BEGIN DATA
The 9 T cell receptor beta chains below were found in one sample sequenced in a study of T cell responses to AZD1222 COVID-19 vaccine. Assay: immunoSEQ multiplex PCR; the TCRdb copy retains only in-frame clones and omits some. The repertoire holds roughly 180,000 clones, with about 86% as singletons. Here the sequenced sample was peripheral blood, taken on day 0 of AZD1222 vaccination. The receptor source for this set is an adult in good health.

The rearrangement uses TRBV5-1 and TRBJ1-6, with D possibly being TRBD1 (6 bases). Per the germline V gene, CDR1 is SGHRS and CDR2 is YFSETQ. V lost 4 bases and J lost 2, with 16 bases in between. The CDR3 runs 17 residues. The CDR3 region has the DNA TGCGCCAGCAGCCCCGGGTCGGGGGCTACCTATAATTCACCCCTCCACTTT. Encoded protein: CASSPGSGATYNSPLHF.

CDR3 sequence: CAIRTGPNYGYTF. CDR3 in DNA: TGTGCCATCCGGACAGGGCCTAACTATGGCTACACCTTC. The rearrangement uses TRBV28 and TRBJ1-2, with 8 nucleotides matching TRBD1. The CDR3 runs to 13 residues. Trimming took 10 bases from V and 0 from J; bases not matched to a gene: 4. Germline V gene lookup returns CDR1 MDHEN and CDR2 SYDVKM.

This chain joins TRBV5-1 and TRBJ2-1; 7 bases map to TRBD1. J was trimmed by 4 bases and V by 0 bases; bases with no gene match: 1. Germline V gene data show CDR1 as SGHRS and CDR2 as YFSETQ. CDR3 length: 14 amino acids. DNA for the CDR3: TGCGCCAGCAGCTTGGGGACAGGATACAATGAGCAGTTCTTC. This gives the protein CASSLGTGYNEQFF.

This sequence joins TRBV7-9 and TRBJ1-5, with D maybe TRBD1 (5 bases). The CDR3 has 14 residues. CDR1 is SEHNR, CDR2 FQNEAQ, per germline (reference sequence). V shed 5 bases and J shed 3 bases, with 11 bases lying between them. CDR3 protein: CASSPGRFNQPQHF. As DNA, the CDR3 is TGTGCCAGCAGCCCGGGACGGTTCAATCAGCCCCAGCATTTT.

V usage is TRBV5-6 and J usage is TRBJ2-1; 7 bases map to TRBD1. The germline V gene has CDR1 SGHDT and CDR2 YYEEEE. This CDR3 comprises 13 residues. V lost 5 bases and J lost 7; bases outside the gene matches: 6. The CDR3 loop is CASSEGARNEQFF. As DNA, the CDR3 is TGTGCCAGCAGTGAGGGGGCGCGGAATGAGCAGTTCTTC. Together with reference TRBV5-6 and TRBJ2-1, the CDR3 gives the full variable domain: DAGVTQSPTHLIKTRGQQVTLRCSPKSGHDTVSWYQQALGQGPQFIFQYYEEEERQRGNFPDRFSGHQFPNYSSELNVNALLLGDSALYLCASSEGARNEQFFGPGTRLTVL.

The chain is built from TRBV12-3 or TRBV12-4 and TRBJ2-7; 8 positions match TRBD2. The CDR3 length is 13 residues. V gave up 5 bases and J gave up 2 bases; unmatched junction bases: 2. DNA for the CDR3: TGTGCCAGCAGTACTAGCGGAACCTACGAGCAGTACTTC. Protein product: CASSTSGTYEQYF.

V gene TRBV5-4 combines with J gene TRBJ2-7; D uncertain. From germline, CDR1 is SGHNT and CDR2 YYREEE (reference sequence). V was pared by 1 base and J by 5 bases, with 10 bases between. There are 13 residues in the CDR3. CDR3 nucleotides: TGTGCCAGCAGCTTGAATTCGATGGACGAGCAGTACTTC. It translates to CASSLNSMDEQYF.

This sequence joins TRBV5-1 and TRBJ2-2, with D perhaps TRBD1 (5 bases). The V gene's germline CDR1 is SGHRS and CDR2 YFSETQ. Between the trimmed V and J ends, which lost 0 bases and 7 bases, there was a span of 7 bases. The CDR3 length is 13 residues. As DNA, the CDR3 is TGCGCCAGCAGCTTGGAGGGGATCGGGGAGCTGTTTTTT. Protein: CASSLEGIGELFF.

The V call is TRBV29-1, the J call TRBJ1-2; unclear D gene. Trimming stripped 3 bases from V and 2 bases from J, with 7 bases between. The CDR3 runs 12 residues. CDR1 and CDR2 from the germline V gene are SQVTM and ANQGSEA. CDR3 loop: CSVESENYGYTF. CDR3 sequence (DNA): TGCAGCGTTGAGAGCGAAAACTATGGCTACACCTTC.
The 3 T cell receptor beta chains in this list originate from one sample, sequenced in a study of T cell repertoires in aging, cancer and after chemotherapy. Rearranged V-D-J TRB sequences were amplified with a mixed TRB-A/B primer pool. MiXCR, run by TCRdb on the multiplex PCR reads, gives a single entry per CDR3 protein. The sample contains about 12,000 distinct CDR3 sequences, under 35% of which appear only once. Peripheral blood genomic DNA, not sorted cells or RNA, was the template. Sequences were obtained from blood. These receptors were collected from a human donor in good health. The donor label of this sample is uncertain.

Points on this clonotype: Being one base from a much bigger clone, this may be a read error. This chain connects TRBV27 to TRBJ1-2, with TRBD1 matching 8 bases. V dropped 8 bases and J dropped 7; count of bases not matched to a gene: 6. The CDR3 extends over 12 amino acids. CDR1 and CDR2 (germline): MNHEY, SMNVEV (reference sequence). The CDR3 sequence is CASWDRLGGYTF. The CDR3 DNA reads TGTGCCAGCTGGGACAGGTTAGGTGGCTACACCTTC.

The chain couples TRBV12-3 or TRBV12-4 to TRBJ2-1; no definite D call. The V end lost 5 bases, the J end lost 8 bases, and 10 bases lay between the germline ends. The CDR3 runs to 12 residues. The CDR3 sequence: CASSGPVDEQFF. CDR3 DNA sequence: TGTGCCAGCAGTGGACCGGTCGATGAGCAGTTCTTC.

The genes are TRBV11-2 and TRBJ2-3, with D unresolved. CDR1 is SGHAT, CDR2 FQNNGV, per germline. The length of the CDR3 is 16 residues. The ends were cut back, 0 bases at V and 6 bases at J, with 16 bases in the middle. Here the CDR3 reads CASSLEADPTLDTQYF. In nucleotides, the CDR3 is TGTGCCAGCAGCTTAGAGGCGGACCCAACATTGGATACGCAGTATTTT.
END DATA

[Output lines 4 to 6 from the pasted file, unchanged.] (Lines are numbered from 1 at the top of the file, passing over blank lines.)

This chain joins TRBV5-1 and TRBJ2-1; 7 bases map to TRBD1. J was trimmed by 4 bases and V by 0 bases; bases with no gene match: 1. Germline V gene data show CDR1 as SGHRS and CDR2 as YFSETQ. CDR3 length: 14 amino acids. DNA for the CDR3: TGCGCCAGCAGCTTGGGGACAGGATACAATGAGCAGTTCTTC. This gives the protein CASSLGTGYNEQFF.

This sequence joins TRBV7-9 and TRBJ1-5, with D maybe TRBD1 (5 bases). The CDR3 has 14 residues. CDR1 is SEHNR, CDR2 FQNEAQ, per germline (reference sequence). V shed 5 bases and J shed 3 bases, with 11 bases lying between them. CDR3 protein: CASSPGRFNQPQHF. As DNA, the CDR3 is TGTGCCAGCAGCCCGGGACGGTTCAATCAGCCCCAGCATTTT.

V usage is TRBV5-6 and J usage is TRBJ2-1; 7 bases map to TRBD1. The germline V gene has CDR1 SGHDT and CDR2 YYEEEE. This CDR3 comprises 13 residues. V lost 5 bases and J lost 7; bases outside the gene matches: 6. The CDR3 loop is CASSEGARNEQFF. As DNA, the CDR3 is TGTGCCAGCAGTGAGGGGGCGCGGAATGAGCAGTTCTTC. Together with reference TRBV5-6 and TRBJ2-1, the CDR3 gives the full variable domain: DAGVTQSPTHLIKTRGQQVTLRCSPKSGHDTVSWYQQALGQGPQFIFQYYEEEERQRGNFPDRFSGHQFPNYSSELNVNALLLGDSALYLCASSEGARNEQFFGPGTRLTVL.